It has been a strange evolutionary course from the early 1970’s Whip Inflation Now (WIN) campaign of President Ford and then Chairman or the Council of Economic Advisors, Alan Greenspan, to the current era where the very same Greenspan (who now claims to have always viewed the program as “unbelievably stupid”) and Ben Bernanke are well underway with what amounts to the “PIN" program: Print Inflation Now. While some may argue that recent Commentaries have over-emphasized this topic, I will suggest the opposite: it is impossible to over-emphasize the topic of money, especially in this age of Bernanke. So here we go again…..
But maybe it’s different this time and governments can be trusted (couldn’t even type that with a straight face). Let’s start our investigation of this thesis with a look back at the evolution of the attitude toward debt over time.
“I, however, place economy among the first and most important republican virtues, and public debt as the greatest of the dangers to be feared.”
“We must not let our rulers load us with perpetual debt.”
“The consequences arising from the continual accumulation of public debts in other countries ought to admonish us to be careful to prevent their growth in our own.”
“There are two ways to conquer and enslave a country. One is by the sword. The other is by debt.”
“There is not a menace in the world today like that of growing public indebtedness and mounting public expenditures”
-Warren G. Harding
“It is critically important that Congress act as soon as possible to raise the debt limit so that the full faith and credit of the United States is not called into question.”
So our government has gone from one instilled with a deep fear of debt to one that actually believes that the way to maintain credit worthiness is to take on more debt! Unbelievable!
Or maybe we can grow our way out of the mess? That would be nice, but consider QB Partner’s argument that the principal due on bonds outstanding is more than 25 times the cash available to pay them, and it is clear that a default of some type must happen. It is likely to take place in the form of eventual payment being made, but with currency of greatly diminished value. This repayment will not be of much consolation to the recipients.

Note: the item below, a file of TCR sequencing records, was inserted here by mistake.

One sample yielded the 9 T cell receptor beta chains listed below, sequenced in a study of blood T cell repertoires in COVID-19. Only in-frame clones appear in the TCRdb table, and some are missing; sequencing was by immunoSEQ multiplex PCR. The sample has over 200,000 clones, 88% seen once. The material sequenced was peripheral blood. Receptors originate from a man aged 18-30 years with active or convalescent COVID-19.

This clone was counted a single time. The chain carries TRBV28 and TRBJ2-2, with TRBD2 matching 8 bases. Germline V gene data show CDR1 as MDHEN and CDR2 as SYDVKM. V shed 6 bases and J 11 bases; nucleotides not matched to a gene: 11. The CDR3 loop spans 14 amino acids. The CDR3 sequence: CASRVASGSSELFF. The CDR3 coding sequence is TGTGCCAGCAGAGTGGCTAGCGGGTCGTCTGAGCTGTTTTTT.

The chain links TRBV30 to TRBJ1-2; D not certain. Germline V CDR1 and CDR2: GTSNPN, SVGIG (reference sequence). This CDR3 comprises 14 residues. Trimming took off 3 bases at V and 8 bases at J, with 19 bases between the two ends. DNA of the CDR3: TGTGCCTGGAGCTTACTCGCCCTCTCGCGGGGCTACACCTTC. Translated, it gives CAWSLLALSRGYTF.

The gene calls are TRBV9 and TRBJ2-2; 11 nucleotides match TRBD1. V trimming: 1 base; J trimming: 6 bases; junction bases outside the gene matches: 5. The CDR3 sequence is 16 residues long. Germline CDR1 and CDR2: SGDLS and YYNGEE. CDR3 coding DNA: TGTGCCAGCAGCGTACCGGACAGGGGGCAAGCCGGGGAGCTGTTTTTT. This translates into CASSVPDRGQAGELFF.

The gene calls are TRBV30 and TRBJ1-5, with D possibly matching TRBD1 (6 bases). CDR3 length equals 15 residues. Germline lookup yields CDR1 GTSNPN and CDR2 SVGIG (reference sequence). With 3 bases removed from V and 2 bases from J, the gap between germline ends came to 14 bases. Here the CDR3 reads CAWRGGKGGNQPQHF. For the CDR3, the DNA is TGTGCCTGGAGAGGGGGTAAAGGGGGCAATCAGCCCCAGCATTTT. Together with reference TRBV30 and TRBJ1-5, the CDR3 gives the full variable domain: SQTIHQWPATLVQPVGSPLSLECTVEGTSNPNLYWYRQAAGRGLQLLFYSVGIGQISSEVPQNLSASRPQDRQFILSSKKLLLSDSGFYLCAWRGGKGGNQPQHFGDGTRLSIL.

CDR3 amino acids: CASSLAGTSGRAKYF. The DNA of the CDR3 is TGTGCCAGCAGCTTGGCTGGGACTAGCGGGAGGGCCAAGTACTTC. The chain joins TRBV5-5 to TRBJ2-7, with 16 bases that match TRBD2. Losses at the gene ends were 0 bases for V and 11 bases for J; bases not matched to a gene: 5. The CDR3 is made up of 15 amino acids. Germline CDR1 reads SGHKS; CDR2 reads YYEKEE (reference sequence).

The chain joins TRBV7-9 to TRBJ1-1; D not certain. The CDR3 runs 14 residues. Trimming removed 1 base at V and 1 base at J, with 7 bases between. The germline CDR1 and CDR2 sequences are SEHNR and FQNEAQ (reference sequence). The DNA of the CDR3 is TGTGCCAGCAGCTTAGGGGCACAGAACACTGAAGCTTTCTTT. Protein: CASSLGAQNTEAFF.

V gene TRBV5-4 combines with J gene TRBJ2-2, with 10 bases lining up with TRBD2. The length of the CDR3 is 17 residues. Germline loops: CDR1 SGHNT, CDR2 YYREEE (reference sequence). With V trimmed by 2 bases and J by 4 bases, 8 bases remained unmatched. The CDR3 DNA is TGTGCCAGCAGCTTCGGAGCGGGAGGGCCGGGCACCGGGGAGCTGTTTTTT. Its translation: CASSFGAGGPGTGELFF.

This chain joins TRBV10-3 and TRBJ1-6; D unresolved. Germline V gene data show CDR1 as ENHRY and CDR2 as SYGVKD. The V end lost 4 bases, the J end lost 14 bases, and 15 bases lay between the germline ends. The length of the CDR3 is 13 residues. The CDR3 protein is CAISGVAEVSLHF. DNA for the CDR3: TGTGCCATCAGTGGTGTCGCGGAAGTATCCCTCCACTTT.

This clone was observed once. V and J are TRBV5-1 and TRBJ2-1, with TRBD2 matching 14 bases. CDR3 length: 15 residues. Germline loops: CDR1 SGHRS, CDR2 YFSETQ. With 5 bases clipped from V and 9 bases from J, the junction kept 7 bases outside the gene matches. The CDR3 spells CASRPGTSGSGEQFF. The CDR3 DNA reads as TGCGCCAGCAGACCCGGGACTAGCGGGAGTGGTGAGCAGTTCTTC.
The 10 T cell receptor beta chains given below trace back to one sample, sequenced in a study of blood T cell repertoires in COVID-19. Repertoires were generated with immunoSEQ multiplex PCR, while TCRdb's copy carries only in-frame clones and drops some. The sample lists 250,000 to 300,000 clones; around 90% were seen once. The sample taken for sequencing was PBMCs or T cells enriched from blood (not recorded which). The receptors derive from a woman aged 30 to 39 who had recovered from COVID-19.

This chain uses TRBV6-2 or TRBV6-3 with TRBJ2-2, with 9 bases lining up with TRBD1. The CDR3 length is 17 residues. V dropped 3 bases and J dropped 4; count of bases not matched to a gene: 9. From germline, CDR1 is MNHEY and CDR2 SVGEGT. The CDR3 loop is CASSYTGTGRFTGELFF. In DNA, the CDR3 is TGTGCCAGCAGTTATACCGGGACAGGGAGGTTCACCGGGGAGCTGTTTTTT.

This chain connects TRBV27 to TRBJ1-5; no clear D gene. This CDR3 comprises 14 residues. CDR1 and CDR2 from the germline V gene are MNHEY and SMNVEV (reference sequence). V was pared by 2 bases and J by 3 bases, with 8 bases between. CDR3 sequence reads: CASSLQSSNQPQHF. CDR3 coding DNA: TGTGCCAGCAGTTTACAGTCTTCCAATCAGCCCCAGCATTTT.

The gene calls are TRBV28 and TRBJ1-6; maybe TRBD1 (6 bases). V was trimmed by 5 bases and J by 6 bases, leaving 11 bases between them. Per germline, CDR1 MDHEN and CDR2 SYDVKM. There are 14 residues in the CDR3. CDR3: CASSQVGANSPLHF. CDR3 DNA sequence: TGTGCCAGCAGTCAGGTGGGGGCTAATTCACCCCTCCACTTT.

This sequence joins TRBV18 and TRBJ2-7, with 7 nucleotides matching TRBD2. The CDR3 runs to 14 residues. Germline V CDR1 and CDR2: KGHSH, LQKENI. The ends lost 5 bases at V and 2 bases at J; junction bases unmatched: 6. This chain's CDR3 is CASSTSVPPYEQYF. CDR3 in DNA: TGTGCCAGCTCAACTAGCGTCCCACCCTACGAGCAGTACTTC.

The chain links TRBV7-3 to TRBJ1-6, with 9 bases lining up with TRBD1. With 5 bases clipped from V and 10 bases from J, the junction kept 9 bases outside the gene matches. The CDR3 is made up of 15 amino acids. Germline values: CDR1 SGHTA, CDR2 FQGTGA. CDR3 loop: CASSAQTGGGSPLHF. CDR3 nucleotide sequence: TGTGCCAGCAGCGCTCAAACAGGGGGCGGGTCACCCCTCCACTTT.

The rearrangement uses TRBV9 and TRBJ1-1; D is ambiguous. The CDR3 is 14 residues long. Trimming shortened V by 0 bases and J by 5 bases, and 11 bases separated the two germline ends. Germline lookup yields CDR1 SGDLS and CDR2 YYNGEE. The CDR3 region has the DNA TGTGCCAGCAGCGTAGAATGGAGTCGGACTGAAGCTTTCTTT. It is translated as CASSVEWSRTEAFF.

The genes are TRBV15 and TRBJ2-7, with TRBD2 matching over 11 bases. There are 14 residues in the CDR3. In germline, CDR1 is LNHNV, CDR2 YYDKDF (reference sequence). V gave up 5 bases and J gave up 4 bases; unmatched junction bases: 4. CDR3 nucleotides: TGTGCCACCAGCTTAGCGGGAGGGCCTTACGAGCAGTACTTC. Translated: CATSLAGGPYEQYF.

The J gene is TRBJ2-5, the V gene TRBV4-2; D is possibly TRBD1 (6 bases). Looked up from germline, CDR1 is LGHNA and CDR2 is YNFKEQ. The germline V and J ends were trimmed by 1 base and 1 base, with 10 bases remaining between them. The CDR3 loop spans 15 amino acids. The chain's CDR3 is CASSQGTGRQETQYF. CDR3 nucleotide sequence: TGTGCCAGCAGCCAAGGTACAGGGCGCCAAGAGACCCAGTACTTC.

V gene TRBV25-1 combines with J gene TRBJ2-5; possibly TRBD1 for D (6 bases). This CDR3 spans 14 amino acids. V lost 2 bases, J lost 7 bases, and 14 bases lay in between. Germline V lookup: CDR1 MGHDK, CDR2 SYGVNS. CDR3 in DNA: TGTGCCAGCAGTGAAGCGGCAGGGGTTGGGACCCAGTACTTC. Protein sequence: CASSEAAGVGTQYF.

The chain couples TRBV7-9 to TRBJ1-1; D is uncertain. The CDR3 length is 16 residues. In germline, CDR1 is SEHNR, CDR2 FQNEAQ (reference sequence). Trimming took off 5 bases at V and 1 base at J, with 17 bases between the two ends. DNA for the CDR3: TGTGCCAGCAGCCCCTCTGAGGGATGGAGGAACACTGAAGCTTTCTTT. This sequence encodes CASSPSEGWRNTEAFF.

Warren Buffett wrote an interesting article back in the late '70s suggesting that stocks are really quite bond-like, since over time the ROE (return-on-equity) gravitates to 12%, effectively making for a fixed return. This is an interesting concept worth paying attention to. Stocks could disappoint badly, especially given current lofty expectations. Equity-holders, of course, have the same problem of getting paid in a devalued currency. This is in addition to the age-old problem of uncertainty regarding any future receipts. On the surface, bonds are preferable, just as we’ve always been taught. Yet, it is also important to be cognizant of the differences between stocks and bonds that tip the scales in favor of stocks.
Stocks offer more than just the right to collect a payment of currency in the future. They offer ownership: ownership of land, buildings, trademarks, patents, goodwill, know-how, and future value creation. While the ROE may not rise with inflation, the E (shareholders’ equity) upon which the returns are generated should, in nominal terms, increase with inflation. The assets of the business can increase in nominal value and/or the nominal value of the services that a business provides can also increase. Therefore, investors are well-advised to forget about CAPM (Capital Asset Pricing Model) and momentum and risk-free rates and quarterly earnings estimates and relative performance and all the other ways in which they can “major in the minors,” and focus instead on owning businesses that can sustainably create value over the long term. We believe this should be done in a diversified portfolio of companies, across borders, in different currencies, and in many industries.
Related link: JANUARY 2012 CONFERENCE CALL SUMMARY